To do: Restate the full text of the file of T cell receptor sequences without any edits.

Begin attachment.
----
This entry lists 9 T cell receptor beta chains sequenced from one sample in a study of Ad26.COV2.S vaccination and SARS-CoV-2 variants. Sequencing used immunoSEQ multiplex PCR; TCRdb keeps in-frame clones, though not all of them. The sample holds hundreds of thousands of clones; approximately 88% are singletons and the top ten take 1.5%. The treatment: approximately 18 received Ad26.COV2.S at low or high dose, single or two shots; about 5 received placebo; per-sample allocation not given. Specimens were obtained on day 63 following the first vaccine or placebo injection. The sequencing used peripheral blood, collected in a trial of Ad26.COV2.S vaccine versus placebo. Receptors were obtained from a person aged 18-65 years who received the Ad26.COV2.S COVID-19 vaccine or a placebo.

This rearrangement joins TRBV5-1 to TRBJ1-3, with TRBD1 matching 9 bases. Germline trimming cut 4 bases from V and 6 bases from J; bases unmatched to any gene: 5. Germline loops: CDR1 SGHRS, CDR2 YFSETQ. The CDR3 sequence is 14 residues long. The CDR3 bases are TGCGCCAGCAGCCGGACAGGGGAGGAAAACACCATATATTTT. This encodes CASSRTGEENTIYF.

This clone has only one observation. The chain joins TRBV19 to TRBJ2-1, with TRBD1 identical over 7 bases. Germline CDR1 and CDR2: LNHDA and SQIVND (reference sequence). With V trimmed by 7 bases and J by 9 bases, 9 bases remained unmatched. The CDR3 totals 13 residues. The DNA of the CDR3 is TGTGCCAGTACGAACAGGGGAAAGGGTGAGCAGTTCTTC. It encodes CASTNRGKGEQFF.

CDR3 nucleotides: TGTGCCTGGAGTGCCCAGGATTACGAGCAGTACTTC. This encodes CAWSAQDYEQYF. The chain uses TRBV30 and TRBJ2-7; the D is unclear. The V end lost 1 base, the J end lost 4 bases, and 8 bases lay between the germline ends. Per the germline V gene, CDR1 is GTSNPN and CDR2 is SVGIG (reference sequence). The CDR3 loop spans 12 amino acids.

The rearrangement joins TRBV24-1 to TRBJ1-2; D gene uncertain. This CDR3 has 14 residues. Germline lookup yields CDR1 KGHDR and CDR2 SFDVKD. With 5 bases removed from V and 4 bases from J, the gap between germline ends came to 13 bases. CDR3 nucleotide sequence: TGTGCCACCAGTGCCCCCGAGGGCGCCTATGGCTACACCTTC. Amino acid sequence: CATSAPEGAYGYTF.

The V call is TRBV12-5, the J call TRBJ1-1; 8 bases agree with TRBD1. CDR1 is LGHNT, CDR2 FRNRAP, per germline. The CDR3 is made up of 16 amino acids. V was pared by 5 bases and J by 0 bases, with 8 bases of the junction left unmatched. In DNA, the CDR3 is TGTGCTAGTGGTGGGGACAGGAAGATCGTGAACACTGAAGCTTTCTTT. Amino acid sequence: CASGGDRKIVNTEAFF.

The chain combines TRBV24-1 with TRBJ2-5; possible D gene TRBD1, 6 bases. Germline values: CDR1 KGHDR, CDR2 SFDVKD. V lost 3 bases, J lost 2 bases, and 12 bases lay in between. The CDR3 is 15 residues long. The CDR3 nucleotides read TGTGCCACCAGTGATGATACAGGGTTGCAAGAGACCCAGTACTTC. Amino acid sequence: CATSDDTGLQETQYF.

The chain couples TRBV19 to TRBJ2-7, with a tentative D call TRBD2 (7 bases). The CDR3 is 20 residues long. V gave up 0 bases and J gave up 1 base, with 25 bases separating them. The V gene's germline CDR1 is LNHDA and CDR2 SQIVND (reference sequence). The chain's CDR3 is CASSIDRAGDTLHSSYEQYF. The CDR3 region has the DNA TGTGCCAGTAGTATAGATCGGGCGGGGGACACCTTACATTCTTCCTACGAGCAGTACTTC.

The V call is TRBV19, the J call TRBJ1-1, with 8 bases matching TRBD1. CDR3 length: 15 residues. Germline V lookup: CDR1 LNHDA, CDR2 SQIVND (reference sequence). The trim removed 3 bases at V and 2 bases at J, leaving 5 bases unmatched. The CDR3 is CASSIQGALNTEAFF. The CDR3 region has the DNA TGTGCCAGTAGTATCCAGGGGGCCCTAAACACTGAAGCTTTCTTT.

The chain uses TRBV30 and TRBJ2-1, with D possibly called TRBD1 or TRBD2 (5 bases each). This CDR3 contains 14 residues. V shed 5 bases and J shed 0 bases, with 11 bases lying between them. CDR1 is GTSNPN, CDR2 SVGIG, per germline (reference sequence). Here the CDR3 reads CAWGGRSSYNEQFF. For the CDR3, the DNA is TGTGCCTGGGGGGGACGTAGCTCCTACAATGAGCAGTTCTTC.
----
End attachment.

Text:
This entry lists 9 T cell receptor beta chains sequenced from one sample in a study of Ad26.COV2.S vaccination and SARS-CoV-2 variants. Sequencing used immunoSEQ multiplex PCR; TCRdb keeps in-frame clones, though not all of them. The sample holds hundreds of thousands of clones; approximately 88% are singletons and the top ten take 1.5%. The treatment: approximately 18 received Ad26.COV2.S at low or high dose, single or two shots; about 5 received placebo; per-sample allocation not given. Specimens were obtained on day 63 following the first vaccine or placebo injection. The sequencing used peripheral blood, collected in a trial of Ad26.COV2.S vaccine versus placebo. Receptors were obtained from a person aged 18-65 years who received the Ad26.COV2.S COVID-19 vaccine or a placebo.

This rearrangement joins TRBV5-1 to TRBJ1-3, with TRBD1 matching 9 bases. Germline trimming cut 4 bases from V and 6 bases from J; bases unmatched to any gene: 5. Germline loops: CDR1 SGHRS, CDR2 YFSETQ. The CDR3 sequence is 14 residues long. The CDR3 bases are TGCGCCAGCAGCCGGACAGGGGAGGAAAACACCATATATTTT. This encodes CASSRTGEENTIYF.

This clone has only one observation. The chain joins TRBV19 to TRBJ2-1, with TRBD1 identical over 7 bases. Germline CDR1 and CDR2: LNHDA and SQIVND (reference sequence). With V trimmed by 7 bases and J by 9 bases, 9 bases remained unmatched. The CDR3 totals 13 residues. The DNA of the CDR3 is TGTGCCAGTACGAACAGGGGAAAGGGTGAGCAGTTCTTC. It encodes CASTNRGKGEQFF.

CDR3 nucleotides: TGTGCCTGGAGTGCCCAGGATTACGAGCAGTACTTC. This encodes CAWSAQDYEQYF. The chain uses TRBV30 and TRBJ2-7; the D is unclear. The V end lost 1 base, the J end lost 4 bases, and 8 bases lay between the germline ends. Per the germline V gene, CDR1 is GTSNPN and CDR2 is SVGIG (reference sequence). The CDR3 loop spans 12 amino acids.

The rearrangement joins TRBV24-1 to TRBJ1-2; D gene uncertain. This CDR3 has 14 residues. Germline lookup yields CDR1 KGHDR and CDR2 SFDVKD. With 5 bases removed from V and 4 bases from J, the gap between germline ends came to 13 bases. CDR3 nucleotide sequence: TGTGCCACCAGTGCCCCCGAGGGCGCCTATGGCTACACCTTC. Amino acid sequence: CATSAPEGAYGYTF.

The V call is TRBV12-5, the J call TRBJ1-1; 8 bases agree with TRBD1. CDR1 is LGHNT, CDR2 FRNRAP, per germline. The CDR3 is made up of 16 amino acids. V was pared by 5 bases and J by 0 bases, with 8 bases of the junction left unmatched. In DNA, the CDR3 is TGTGCTAGTGGTGGGGACAGGAAGATCGTGAACACTGAAGCTTTCTTT. Amino acid sequence: CASGGDRKIVNTEAFF.

The chain combines TRBV24-1 with TRBJ2-5; possible D gene TRBD1, 6 bases. Germline values: CDR1 KGHDR, CDR2 SFDVKD. V lost 3 bases, J lost 2 bases, and 12 bases lay in between. The CDR3 is 15 residues long. The CDR3 nucleotides read TGTGCCACCAGTGATGATACAGGGTTGCAAGAGACCCAGTACTTC. Amino acid sequence: CATSDDTGLQETQYF.

The chain couples TRBV19 to TRBJ2-7, with a tentative D call TRBD2 (7 bases). The CDR3 is 20 residues long. V gave up 0 bases and J gave up 1 base, with 25 bases separating them. The V gene's germline CDR1 is LNHDA and CDR2 SQIVND (reference sequence). The chain's CDR3 is CASSIDRAGDTLHSSYEQYF. The CDR3 region has the DNA TGTGCCAGTAGTATAGATCGGGCGGGGGACACCTTACATTCTTCCTACGAGCAGTACTTC.

The V call is TRBV19, the J call TRBJ1-1, with 8 bases matching TRBD1. CDR3 length: 15 residues. Germline V lookup: CDR1 LNHDA, CDR2 SQIVND (reference sequence). The trim removed 3 bases at V and 2 bases at J, leaving 5 bases unmatched. The CDR3 is CASSIQGALNTEAFF. The CDR3 region has the DNA TGTGCCAGTAGTATCCAGGGGGCCCTAAACACTGAAGCTTTCTTT.

The chain uses TRBV30 and TRBJ2-1, with D possibly called TRBD1 or TRBD2 (5 bases each). This CDR3 contains 14 residues. V shed 5 bases and J shed 0 bases, with 11 bases lying between them. CDR1 is GTSNPN, CDR2 SVGIG, per germline (reference sequence). Here the CDR3 reads CAWGGRSSYNEQFF. For the CDR3, the DNA is TGTGCCTGGGGGGGACGTAGCTCCTACAATGAGCAGTTCTTC.